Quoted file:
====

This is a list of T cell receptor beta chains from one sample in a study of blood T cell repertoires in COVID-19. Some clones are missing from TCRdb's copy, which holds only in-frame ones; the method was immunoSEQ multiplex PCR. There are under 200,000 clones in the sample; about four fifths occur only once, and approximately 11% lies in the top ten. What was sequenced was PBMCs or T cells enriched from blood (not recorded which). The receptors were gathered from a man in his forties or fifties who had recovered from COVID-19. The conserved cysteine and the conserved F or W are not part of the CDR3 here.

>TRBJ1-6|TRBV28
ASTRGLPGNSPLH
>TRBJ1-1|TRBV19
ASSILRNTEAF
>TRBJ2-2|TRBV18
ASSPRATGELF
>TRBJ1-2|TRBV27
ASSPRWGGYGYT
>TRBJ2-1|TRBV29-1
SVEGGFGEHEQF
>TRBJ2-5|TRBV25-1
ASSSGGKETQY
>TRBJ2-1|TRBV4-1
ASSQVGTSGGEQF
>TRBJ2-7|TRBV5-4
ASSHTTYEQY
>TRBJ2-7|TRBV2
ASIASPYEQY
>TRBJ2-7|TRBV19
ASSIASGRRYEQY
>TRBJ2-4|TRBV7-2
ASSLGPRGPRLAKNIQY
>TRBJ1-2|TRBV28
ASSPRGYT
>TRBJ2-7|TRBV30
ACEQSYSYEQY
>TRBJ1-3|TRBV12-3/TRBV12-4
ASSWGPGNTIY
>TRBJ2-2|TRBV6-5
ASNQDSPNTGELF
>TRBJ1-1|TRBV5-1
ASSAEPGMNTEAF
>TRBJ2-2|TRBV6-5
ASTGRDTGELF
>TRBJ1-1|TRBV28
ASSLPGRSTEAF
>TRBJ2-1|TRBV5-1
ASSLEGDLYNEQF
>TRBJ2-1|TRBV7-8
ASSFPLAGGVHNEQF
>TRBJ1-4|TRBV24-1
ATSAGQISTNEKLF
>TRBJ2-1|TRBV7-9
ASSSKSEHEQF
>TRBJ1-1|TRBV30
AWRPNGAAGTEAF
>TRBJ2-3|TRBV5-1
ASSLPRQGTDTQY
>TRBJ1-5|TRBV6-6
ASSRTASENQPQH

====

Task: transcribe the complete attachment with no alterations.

This is a list of T cell receptor beta chains from one sample in a study of blood T cell repertoires in COVID-19. Some clones are missing from TCRdb's copy, which holds only in-frame ones; the method was immunoSEQ multiplex PCR. There are under 200,000 clones in the sample; about four fifths occur only once, and approximately 11% lies in the top ten. What was sequenced was PBMCs or T cells enriched from blood (not recorded which). The receptors were gathered from a man in his forties or fifties who had recovered from COVID-19. The conserved cysteine and the conserved F or W are not part of the CDR3 here.

>TRBJ1-6|TRBV28
ASTRGLPGNSPLH
>TRBJ1-1|TRBV19
ASSILRNTEAF
>TRBJ2-2|TRBV18
ASSPRATGELF
>TRBJ1-2|TRBV27
ASSPRWGGYGYT
>TRBJ2-1|TRBV29-1
SVEGGFGEHEQF
>TRBJ2-5|TRBV25-1
ASSSGGKETQY
>TRBJ2-1|TRBV4-1
ASSQVGTSGGEQF
>TRBJ2-7|TRBV5-4
ASSHTTYEQY
>TRBJ2-7|TRBV2
ASIASPYEQY
>TRBJ2-7|TRBV19
ASSIASGRRYEQY
>TRBJ2-4|TRBV7-2
ASSLGPRGPRLAKNIQY
>TRBJ1-2|TRBV28
ASSPRGYT
>TRBJ2-7|TRBV30
ACEQSYSYEQY
>TRBJ1-3|TRBV12-3/TRBV12-4
ASSWGPGNTIY
>TRBJ2-2|TRBV6-5
ASNQDSPNTGELF
>TRBJ1-1|TRBV5-1
ASSAEPGMNTEAF
>TRBJ2-2|TRBV6-5
ASTGRDTGELF
>TRBJ1-1|TRBV28
ASSLPGRSTEAF
>TRBJ2-1|TRBV5-1
ASSLEGDLYNEQF
>TRBJ2-1|TRBV7-8
ASSFPLAGGVHNEQF
>TRBJ1-4|TRBV24-1
ATSAGQISTNEKLF
>TRBJ2-1|TRBV7-9
ASSSKSEHEQF
>TRBJ1-1|TRBV30
AWRPNGAAGTEAF
>TRBJ2-3|TRBV5-1
ASSLPRQGTDTQY
>TRBJ1-5|TRBV6-6
ASSRTASENQPQH